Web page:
Why version 3?#

pyscal v3 is a new version with mostly updated codebase and breaking changes. Anybody who has working pyscal code will need to update it to get it working with this new version. Therefore, it is necessary to discuss why this new version was needed and the benefits of updating.

Version 3 is much faster#

In the plot below, the time needed to calculate neighbors with the ‘cutoff’ method for systems with varying number of atoms with versions 2.10.15 and 3.0 is shown.

docs/_static/img_time_neighbor.png

v3 is faster for all system sizes. At a system size of about 50,000 atoms, v3 is about 4x faster.

Version 3 uses less memory#

A major issue with pyscal v2.x series was that it not useful for large system sizes due to the large amount of memory needed. In the plot below, the memory usage of both versions for the same calculation above is shown.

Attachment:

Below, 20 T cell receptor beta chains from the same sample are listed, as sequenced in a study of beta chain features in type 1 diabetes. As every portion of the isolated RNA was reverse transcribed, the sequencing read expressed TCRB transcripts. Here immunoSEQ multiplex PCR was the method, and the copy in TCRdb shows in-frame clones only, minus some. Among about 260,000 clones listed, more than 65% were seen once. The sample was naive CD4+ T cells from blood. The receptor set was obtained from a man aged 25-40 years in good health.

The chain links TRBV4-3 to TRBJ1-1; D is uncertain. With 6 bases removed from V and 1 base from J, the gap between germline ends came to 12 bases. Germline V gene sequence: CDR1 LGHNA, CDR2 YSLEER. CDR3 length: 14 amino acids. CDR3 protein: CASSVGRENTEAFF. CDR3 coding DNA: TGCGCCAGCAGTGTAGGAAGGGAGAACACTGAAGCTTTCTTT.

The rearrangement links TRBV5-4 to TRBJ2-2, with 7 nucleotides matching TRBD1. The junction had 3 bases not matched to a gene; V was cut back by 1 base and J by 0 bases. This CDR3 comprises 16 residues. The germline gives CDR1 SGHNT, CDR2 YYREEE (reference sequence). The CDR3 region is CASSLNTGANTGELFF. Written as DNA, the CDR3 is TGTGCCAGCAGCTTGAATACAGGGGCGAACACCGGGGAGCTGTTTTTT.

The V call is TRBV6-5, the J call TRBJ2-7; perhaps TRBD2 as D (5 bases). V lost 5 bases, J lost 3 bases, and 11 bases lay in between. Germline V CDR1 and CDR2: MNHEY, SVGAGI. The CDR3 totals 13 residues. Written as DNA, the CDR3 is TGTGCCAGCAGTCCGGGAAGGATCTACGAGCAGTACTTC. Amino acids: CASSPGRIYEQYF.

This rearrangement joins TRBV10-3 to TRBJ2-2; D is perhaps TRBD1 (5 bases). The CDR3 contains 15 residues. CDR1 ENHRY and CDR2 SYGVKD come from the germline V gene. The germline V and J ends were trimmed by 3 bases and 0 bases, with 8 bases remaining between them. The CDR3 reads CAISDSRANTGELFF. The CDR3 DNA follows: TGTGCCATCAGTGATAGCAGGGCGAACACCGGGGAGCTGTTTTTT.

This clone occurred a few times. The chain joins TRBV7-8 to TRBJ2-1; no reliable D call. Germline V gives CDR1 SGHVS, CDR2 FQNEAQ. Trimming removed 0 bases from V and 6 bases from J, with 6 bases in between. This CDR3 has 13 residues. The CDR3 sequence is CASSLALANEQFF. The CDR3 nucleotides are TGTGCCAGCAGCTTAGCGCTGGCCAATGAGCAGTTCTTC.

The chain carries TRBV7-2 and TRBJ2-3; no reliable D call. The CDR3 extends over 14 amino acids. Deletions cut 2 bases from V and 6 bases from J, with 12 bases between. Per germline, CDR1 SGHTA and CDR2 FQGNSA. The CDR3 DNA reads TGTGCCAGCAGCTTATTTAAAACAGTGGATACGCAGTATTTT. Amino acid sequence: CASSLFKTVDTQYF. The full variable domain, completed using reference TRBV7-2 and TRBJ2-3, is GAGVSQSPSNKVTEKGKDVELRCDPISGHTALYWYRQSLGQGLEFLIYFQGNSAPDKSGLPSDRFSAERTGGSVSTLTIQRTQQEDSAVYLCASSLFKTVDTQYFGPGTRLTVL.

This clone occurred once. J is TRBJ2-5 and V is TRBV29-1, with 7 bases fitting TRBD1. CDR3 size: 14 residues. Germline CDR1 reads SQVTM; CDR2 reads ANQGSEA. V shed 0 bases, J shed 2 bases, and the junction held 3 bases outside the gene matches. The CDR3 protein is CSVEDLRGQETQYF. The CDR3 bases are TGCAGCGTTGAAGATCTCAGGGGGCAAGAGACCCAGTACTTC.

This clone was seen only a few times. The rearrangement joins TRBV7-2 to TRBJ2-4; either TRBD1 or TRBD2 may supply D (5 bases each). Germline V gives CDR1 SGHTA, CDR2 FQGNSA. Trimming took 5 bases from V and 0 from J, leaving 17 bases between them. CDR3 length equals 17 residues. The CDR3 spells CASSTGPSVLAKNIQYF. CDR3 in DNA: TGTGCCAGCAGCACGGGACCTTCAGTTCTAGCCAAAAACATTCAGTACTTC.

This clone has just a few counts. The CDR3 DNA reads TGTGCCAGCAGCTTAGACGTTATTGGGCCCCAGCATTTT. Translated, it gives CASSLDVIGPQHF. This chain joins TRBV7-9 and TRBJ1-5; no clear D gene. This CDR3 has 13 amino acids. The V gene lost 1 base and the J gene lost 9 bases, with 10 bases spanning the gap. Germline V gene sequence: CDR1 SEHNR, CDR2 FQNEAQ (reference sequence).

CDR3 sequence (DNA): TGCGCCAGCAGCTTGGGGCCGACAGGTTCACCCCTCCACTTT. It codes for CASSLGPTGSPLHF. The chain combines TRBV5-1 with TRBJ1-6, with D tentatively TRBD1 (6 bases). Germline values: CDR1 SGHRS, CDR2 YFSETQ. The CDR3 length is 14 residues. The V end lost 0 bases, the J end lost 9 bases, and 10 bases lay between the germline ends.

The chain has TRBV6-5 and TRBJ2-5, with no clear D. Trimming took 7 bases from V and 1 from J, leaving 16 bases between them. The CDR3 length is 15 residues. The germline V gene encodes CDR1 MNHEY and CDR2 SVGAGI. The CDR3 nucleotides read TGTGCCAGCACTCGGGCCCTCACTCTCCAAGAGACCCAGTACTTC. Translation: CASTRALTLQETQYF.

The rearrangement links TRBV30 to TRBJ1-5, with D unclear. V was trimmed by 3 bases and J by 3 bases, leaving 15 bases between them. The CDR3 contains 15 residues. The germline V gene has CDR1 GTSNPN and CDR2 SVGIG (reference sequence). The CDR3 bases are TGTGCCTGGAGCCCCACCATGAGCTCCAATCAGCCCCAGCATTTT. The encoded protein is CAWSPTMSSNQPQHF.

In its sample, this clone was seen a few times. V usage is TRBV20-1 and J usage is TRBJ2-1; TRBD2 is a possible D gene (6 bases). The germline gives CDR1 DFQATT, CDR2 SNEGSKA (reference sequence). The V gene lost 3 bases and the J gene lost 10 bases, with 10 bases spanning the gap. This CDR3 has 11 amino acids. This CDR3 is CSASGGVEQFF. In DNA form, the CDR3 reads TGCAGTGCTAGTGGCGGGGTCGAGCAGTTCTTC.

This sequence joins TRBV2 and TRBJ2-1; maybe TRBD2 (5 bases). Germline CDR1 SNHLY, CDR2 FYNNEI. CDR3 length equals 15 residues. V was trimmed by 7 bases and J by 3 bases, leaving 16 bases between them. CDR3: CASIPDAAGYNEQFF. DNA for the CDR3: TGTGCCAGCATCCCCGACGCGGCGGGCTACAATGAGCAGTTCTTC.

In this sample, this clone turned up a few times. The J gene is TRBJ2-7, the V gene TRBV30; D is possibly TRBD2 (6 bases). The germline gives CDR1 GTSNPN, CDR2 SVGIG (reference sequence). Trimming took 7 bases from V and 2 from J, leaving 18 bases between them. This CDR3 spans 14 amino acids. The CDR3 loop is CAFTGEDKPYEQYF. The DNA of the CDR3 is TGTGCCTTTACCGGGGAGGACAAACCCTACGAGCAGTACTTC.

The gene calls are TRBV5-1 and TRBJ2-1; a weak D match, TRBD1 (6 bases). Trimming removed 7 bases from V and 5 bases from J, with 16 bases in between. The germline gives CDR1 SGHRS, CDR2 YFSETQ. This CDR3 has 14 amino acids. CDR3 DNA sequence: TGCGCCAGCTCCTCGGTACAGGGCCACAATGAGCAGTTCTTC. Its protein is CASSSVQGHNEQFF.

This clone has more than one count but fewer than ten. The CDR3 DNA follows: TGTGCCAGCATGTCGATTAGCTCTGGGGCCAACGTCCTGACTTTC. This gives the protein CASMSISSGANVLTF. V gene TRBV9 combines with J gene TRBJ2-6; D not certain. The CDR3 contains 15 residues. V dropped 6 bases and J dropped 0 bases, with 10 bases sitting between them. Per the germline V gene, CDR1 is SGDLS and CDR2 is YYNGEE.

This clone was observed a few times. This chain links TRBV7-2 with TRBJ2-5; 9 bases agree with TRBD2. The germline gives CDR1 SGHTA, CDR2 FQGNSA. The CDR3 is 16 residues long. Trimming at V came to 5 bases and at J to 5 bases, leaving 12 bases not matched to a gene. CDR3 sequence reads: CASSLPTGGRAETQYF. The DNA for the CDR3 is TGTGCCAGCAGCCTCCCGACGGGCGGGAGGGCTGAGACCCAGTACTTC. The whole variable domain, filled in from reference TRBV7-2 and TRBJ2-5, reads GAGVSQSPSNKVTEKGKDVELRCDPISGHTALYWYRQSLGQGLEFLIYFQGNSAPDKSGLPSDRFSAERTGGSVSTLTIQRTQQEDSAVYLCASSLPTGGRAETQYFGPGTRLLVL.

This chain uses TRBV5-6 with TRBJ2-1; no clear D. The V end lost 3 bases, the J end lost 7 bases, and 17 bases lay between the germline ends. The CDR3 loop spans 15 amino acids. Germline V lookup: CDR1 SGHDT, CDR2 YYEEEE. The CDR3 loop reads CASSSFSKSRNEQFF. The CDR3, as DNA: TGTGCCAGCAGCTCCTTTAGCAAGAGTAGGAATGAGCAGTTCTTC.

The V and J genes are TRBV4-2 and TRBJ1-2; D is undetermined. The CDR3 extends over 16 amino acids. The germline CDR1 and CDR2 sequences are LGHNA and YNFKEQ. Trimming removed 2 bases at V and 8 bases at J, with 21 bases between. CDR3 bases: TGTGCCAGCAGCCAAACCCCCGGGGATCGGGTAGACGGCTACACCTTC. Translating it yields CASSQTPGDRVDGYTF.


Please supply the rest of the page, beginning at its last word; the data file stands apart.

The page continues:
docs/_static/img_time_memory.png

v3 uses less memory, for a system size of 50,000 atoms, v3 uses 14x less memory. A more interesting feature is the slope of the data, or how much the memory scales with the system size. For v3 it is only 0.008, while for v2 it is .12! For a system of 1 million atoms, v2 would use 117 GB of memory while v3 would need only 8 GB, making larger calculations accessible (these numbers will be updated after real use-case tests).

What are reasons for these benefits?#

  • The older C++ atoms class is deprecated. Instead, it is store as python dictionary. Therefore the copying between python and C++ sides is avoided.

  • The atoms python dictionary is directly exposed to the C++ side. The dictionary is passed by reference, which allows in-place modification directly.

What are the other feature updates?#

The new version includes a number of new features and quality of life improvements. Please check the examples for details.